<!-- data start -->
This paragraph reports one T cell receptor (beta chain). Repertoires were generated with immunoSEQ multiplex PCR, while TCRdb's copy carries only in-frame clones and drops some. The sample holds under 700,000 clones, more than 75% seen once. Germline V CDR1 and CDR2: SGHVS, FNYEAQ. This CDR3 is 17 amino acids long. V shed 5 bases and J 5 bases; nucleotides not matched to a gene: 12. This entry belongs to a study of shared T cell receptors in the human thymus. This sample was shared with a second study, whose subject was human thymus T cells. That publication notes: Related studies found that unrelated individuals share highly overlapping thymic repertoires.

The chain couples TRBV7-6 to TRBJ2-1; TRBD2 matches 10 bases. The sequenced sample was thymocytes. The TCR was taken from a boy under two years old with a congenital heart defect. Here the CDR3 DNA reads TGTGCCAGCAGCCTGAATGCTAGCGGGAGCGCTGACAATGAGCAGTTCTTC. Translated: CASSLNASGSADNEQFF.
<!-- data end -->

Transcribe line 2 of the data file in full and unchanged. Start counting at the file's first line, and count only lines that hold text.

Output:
The chain couples TRBV7-6 to TRBJ2-1; TRBD2 matches 10 bases. The sequenced sample was thymocytes. The TCR was taken from a boy under two years old with a congenital heart defect. Here the CDR3 DNA reads TGTGCCAGCAGCCTGAATGCTAGCGGGAGCGCTGACAATGAGCAGTTCTTC. Translated: CASSLNASGSADNEQFF.